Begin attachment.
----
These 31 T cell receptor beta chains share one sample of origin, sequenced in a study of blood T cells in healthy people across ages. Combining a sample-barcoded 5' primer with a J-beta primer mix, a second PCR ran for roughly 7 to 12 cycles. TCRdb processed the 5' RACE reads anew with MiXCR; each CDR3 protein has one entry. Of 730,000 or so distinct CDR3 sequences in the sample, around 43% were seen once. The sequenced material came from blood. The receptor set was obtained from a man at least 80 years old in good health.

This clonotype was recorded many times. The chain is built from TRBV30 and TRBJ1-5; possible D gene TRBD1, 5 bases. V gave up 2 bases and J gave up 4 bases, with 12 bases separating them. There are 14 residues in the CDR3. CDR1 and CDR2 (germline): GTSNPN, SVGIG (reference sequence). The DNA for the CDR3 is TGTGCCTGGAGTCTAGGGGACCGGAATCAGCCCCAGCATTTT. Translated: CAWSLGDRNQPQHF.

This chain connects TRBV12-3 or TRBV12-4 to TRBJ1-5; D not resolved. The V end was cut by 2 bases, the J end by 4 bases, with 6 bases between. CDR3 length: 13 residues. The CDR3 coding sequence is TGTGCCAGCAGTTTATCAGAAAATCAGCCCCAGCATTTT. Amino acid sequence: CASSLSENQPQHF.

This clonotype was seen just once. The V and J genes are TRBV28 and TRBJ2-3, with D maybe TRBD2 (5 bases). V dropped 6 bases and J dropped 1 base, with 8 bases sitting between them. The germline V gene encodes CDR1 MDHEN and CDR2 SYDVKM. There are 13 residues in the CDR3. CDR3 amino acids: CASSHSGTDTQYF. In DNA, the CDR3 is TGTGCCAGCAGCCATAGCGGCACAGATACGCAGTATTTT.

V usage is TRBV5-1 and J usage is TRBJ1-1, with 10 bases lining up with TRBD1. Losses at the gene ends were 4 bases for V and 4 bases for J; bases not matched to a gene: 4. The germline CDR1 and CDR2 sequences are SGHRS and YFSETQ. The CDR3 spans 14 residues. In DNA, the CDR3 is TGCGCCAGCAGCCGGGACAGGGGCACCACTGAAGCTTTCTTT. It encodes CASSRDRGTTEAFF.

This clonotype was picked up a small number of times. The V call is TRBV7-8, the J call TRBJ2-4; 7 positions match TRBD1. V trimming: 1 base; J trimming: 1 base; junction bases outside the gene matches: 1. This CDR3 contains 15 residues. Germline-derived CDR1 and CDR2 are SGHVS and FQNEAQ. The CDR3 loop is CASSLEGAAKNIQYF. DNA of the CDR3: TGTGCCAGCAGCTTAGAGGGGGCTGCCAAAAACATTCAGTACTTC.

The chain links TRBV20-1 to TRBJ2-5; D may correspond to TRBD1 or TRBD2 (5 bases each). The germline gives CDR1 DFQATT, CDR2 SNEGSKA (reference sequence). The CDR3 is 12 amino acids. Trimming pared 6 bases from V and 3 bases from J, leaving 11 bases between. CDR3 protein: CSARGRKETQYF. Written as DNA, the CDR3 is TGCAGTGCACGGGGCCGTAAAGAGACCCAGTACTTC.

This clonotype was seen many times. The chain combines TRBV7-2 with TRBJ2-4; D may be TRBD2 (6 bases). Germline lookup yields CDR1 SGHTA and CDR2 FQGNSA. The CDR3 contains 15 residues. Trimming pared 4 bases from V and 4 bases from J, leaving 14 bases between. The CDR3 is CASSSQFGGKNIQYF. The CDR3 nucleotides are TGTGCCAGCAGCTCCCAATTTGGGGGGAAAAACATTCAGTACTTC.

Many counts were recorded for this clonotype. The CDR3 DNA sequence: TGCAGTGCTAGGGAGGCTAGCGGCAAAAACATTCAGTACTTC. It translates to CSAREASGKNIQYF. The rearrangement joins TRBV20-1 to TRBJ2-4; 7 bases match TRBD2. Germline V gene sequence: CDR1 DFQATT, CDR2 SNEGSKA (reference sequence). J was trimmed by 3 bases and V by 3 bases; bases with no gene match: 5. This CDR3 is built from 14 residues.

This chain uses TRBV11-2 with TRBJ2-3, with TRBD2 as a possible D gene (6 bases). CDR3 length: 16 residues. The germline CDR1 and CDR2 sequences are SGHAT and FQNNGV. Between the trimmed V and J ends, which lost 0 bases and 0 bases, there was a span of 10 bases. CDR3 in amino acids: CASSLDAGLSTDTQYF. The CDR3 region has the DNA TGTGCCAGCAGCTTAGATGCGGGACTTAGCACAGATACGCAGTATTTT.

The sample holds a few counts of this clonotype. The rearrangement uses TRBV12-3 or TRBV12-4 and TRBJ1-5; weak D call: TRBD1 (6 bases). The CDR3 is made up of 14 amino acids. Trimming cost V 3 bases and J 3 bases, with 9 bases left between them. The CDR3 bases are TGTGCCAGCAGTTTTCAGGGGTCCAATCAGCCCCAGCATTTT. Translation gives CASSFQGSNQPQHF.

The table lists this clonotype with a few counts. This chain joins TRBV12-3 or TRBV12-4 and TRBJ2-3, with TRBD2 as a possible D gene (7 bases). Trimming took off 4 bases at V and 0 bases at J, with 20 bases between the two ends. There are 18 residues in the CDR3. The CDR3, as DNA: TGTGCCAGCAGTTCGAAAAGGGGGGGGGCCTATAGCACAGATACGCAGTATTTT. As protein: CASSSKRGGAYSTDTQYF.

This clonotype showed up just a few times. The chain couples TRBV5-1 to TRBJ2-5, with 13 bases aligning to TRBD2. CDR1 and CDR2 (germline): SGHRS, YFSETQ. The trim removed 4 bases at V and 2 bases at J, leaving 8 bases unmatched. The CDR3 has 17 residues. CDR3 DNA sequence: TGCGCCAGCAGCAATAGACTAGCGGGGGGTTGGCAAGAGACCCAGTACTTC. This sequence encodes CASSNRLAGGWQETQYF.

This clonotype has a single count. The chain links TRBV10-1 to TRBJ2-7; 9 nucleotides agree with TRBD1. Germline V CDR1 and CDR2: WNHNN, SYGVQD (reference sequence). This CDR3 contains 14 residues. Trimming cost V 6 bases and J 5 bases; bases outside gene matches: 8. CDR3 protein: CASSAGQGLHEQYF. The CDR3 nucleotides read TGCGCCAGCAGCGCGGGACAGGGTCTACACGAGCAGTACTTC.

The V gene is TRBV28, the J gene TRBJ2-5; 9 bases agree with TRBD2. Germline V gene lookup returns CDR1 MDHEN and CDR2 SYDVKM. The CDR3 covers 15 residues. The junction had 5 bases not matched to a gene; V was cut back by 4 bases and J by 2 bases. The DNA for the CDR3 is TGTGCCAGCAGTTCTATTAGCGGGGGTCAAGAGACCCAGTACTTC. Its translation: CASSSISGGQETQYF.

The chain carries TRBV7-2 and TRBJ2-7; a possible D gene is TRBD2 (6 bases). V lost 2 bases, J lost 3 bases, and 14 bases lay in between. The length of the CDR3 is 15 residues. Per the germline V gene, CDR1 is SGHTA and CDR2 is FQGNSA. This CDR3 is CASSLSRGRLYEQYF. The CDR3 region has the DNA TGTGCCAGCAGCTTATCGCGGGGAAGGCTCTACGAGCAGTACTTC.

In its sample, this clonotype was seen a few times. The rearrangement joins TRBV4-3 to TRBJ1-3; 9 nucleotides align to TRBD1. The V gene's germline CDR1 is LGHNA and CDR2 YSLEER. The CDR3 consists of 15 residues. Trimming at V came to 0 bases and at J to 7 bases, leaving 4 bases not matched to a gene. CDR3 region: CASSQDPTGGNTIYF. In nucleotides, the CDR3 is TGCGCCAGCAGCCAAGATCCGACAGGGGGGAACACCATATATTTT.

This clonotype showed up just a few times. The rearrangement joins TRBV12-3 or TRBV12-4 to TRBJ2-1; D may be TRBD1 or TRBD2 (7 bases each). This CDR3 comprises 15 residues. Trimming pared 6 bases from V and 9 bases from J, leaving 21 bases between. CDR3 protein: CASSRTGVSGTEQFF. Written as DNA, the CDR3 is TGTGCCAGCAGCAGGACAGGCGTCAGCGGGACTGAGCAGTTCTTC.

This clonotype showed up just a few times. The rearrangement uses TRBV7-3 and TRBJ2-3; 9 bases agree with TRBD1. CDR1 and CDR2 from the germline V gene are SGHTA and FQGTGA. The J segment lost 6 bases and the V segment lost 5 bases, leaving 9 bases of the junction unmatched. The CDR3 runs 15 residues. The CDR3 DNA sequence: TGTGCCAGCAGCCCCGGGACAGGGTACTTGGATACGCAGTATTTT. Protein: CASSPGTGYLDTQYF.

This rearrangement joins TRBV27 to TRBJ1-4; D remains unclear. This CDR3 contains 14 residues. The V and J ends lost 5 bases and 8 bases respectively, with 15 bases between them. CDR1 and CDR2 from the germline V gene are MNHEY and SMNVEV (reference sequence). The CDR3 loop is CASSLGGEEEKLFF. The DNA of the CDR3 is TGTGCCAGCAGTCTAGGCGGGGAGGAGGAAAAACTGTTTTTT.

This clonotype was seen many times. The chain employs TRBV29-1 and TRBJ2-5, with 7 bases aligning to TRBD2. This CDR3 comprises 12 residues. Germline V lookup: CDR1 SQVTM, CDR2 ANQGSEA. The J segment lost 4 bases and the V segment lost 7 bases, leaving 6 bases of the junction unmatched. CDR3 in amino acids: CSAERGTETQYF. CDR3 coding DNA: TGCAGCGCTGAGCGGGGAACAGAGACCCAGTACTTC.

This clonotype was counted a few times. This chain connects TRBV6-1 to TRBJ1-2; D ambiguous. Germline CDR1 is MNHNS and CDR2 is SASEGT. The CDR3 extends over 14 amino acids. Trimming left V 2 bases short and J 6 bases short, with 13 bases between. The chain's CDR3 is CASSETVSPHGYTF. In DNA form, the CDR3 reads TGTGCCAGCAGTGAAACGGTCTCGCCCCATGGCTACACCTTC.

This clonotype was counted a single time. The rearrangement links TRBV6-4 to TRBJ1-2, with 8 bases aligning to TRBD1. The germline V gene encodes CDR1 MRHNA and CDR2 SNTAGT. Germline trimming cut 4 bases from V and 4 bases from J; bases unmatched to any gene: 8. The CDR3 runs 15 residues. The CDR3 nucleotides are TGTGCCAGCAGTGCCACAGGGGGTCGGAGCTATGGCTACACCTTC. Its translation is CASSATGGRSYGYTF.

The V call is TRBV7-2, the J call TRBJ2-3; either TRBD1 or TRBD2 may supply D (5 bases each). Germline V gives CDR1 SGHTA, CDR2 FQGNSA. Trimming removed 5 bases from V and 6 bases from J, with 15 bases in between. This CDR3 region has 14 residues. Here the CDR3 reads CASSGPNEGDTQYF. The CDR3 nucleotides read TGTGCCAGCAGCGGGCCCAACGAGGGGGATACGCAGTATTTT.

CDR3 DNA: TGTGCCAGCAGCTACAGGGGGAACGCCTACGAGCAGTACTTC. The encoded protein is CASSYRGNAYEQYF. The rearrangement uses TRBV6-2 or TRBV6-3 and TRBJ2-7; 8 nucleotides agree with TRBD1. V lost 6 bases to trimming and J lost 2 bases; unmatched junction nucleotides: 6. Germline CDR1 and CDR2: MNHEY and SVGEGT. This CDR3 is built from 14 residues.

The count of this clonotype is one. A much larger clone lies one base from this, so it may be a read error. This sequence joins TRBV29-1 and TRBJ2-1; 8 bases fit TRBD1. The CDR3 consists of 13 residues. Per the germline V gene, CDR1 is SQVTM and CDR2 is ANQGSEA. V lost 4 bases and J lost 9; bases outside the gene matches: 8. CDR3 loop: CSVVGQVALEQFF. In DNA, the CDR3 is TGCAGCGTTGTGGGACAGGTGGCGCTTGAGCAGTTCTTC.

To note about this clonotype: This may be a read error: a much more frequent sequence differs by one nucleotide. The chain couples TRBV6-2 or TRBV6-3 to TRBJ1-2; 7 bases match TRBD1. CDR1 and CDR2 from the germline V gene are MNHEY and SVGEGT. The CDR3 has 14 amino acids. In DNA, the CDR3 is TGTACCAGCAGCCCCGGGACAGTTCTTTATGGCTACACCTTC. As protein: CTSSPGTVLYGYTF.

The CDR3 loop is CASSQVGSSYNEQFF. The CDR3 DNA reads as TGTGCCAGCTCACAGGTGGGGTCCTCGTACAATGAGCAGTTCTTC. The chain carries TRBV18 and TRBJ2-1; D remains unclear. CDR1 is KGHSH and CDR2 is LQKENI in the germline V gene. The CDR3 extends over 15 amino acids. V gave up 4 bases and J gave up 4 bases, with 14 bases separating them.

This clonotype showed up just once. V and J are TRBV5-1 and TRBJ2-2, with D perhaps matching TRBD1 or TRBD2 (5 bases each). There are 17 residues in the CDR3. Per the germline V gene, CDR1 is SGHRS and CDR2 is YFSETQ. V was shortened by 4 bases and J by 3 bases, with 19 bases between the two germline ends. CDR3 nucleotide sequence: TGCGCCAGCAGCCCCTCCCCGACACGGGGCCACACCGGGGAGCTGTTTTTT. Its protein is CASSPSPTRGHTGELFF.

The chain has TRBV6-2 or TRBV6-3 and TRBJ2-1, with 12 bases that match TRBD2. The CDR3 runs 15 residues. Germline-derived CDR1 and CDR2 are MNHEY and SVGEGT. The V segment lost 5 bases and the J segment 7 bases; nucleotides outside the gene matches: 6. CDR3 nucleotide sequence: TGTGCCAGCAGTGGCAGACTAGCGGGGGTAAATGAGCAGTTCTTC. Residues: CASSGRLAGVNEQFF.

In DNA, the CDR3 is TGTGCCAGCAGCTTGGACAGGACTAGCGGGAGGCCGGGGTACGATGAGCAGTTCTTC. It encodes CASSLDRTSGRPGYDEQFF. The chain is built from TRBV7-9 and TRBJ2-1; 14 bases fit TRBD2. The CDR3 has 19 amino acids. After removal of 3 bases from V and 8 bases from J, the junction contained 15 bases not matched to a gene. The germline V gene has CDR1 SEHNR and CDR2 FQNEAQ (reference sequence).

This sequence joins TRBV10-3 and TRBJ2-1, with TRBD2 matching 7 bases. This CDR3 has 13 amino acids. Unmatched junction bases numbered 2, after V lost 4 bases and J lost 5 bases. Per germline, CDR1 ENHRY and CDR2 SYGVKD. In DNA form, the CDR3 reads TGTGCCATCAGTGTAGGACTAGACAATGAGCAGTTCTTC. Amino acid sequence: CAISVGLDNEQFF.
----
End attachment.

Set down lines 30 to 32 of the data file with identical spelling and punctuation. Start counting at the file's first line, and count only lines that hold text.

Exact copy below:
The chain has TRBV6-2 or TRBV6-3 and TRBJ2-1, with 12 bases that match TRBD2. The CDR3 runs 15 residues. Germline-derived CDR1 and CDR2 are MNHEY and SVGEGT. The V segment lost 5 bases and the J segment 7 bases; nucleotides outside the gene matches: 6. CDR3 nucleotide sequence: TGTGCCAGCAGTGGCAGACTAGCGGGGGTAAATGAGCAGTTCTTC. Residues: CASSGRLAGVNEQFF.

In DNA, the CDR3 is TGTGCCAGCAGCTTGGACAGGACTAGCGGGAGGCCGGGGTACGATGAGCAGTTCTTC. It encodes CASSLDRTSGRPGYDEQFF. The chain is built from TRBV7-9 and TRBJ2-1; 14 bases fit TRBD2. The CDR3 has 19 amino acids. After removal of 3 bases from V and 8 bases from J, the junction contained 15 bases not matched to a gene. The germline V gene has CDR1 SEHNR and CDR2 FQNEAQ (reference sequence).

This sequence joins TRBV10-3 and TRBJ2-1, with TRBD2 matching 7 bases. This CDR3 has 13 amino acids. Unmatched junction bases numbered 2, after V lost 4 bases and J lost 5 bases. Per germline, CDR1 ENHRY and CDR2 SYGVKD. In DNA form, the CDR3 reads TGTGCCATCAGTGTAGGACTAGACAATGAGCAGTTCTTC. Amino acid sequence: CAISVGLDNEQFF.